The office of Resident Commissioner Jenniffer González and the Puerto Rico chapter of the Association of General Contractors (AGC-PR) offered yesterday a webinar detailing the status of incentives and loans that the federal and state governments are making available to address the economic impact of the pandemic.
During the videoconference, González estimated that the $1,200 federal incentive for taxpayers earning up to $75,000 per person and $150,000 per couple “could be coming in the next three weeks. In the case of Puerto Rico, it could be three, it could be four (weeks).”
As anticipated, the U.S. Treasury Department is expected to publish guidelines to clarify doubts on how to implement the incentive and the local Treasury Department will disburse it.
“The only one who can say who will qualify is the Treasury,” González said. This is because very few people on the island have to fill out the federal tax return, so the state agency is the custodian of the tax information.
On the other hand, Social Security beneficiaries will most likely receive the incentive directly from the Federal Internal Revenue Service, said González and Treasury Secretary Francisco Parés, who also participated in the webinar.
According to Parés, the U.S. Treasury Department guidelines should clarify doubts about whether students over 18 who still depend on their parents would receive the incentive or not.
Federal relief seeks to avoid layoffs in companies
Another benefit still waiting for guidelines is the increase in unemployment benefits, which “will be up to $790 weekly for four months, from April 1 to July 31,” said Labor Department Secretary Briseida Torres.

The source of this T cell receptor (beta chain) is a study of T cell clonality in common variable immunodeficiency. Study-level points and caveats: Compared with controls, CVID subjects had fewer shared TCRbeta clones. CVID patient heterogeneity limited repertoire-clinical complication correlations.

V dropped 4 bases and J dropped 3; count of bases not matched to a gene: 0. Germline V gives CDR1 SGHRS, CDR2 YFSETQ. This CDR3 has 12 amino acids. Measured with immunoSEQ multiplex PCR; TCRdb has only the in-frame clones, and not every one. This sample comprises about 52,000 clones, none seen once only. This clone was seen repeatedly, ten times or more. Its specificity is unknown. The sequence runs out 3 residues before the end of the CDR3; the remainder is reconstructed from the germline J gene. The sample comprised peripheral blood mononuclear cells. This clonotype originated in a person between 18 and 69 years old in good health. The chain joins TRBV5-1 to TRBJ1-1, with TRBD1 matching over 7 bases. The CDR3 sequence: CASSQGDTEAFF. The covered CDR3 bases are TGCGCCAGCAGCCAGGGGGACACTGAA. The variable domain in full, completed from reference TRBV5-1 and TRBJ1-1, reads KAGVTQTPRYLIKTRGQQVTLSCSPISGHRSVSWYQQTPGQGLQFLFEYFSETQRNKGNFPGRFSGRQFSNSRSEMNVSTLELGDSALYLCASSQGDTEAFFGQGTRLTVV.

The $790 cap comes from the fact that the federal benefit would be of up to $600 weekly to which the state maximum of $190 would be added.
Through federal legislation, employers “don’t have to resort to layoffs” for their employees to benefit.
“The closure of a facility is enough to make people eligible for unemployment,” she said.
And those who have seen income loss due to furloughs will also be able to receive partial payment.
The Pandemic Unemployment Assistance (PUA) benefit will also be activated so that people who normally do not qualify for unemployment, such as independent contractors, can receive financial assistance.
The secretary noted that people who are on leave or whose employer is working remotely do not qualify for the benefit.
As in the case of the Treasury incentive, the Labor Department is waiting for federal guidelines to implement the incentive.
Meanwhile, Germán Hernández Garcés, of the federal Small Business Administration (SBA), indicated that this agency has eased requirements and loan application processes since “here we are all affected by the disaster.”
“The goal is to inject fresh money into the local economy to boost cash flow. The money that is in circulation is like the blood in our veins. That money creates opportunities, creates jobs and creates wealth,” he said. He added that since these are “social interest loans” so businesses can continue operating, people can apply even if they are on a payment plan with the IRS or have other pending issues with the SBA.
He invited people to visit SBA.gov for more information on what types of businesses and nonprofits qualify for this incentive.